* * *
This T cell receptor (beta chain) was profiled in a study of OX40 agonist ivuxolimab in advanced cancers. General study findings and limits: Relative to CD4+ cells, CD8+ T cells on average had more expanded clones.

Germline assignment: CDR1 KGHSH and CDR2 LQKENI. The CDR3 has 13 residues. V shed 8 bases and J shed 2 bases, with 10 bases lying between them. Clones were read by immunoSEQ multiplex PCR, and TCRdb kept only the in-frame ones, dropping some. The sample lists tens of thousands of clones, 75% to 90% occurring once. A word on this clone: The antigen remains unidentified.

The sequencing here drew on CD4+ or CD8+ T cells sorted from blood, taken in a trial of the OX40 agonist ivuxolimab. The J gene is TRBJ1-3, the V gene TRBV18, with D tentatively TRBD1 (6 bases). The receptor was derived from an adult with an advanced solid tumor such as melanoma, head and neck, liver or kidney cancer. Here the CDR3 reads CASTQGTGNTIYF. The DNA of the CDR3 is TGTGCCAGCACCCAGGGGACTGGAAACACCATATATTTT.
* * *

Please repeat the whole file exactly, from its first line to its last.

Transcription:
This T cell receptor (beta chain) was profiled in a study of OX40 agonist ivuxolimab in advanced cancers. General study findings and limits: Relative to CD4+ cells, CD8+ T cells on average had more expanded clones.

Germline assignment: CDR1 KGHSH and CDR2 LQKENI. The CDR3 has 13 residues. V shed 8 bases and J shed 2 bases, with 10 bases lying between them. Clones were read by immunoSEQ multiplex PCR, and TCRdb kept only the in-frame ones, dropping some. The sample lists tens of thousands of clones, 75% to 90% occurring once. A word on this clone: The antigen remains unidentified.

The sequencing here drew on CD4+ or CD8+ T cells sorted from blood, taken in a trial of the OX40 agonist ivuxolimab. The J gene is TRBJ1-3, the V gene TRBV18, with D tentatively TRBD1 (6 bases). The receptor was derived from an adult with an advanced solid tumor such as melanoma, head and neck, liver or kidney cancer. Here the CDR3 reads CASTQGTGNTIYF. The DNA of the CDR3 is TGTGCCAGCACCCAGGGGACTGGAAACACCATATATTTT.